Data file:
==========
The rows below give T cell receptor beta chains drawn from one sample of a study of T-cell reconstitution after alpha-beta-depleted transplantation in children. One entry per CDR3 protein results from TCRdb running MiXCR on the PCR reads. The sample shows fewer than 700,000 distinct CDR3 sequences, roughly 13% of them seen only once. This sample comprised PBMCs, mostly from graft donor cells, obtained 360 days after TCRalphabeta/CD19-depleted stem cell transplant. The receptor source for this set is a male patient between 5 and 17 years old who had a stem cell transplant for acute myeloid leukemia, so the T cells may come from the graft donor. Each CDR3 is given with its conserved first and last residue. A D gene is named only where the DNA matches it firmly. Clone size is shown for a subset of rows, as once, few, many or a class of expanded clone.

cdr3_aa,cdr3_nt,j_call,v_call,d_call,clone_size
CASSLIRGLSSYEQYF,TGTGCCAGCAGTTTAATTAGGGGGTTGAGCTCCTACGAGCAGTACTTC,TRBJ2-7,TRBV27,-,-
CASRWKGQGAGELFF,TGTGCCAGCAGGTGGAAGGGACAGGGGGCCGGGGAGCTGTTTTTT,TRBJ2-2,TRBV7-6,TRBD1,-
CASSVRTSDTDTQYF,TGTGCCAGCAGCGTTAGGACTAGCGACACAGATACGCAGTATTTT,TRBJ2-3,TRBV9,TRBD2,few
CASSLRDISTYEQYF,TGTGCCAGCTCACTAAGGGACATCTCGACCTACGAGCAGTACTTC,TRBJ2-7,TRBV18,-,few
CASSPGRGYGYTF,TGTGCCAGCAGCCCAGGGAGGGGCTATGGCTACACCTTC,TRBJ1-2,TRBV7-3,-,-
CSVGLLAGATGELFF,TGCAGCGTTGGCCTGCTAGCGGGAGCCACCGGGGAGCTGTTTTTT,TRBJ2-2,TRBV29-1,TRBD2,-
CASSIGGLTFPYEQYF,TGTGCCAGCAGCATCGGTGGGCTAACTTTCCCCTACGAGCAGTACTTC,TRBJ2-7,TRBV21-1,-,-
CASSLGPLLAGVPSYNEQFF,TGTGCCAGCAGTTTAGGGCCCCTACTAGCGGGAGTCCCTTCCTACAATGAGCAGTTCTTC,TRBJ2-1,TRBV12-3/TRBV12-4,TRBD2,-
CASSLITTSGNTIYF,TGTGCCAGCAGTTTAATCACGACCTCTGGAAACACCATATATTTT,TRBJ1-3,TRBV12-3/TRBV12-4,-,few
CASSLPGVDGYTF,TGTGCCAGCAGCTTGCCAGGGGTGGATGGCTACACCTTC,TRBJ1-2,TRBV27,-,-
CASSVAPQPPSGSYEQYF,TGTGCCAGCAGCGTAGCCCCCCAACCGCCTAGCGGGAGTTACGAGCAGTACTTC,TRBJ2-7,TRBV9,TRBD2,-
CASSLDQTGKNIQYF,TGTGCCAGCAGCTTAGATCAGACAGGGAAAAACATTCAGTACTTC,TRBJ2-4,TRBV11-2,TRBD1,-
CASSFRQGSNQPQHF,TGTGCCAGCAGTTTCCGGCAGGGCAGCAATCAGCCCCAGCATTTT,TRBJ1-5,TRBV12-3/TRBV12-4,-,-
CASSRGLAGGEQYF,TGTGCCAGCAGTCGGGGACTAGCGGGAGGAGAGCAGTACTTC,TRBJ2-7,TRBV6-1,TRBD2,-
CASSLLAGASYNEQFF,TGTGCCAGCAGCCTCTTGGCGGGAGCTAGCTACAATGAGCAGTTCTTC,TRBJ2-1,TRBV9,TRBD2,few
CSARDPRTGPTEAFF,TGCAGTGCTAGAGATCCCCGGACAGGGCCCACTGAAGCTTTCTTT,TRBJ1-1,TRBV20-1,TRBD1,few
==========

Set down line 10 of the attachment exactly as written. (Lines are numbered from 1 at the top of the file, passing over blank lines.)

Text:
CASSLGPLLAGVPSYNEQFF,TGTGCCAGCAGTTTAGGGCCCCTACTAGCGGGAGTCCCTTCCTACAATGAGCAGTTCTTC,TRBJ2-1,TRBV12-3/TRBV12-4,TRBD2,-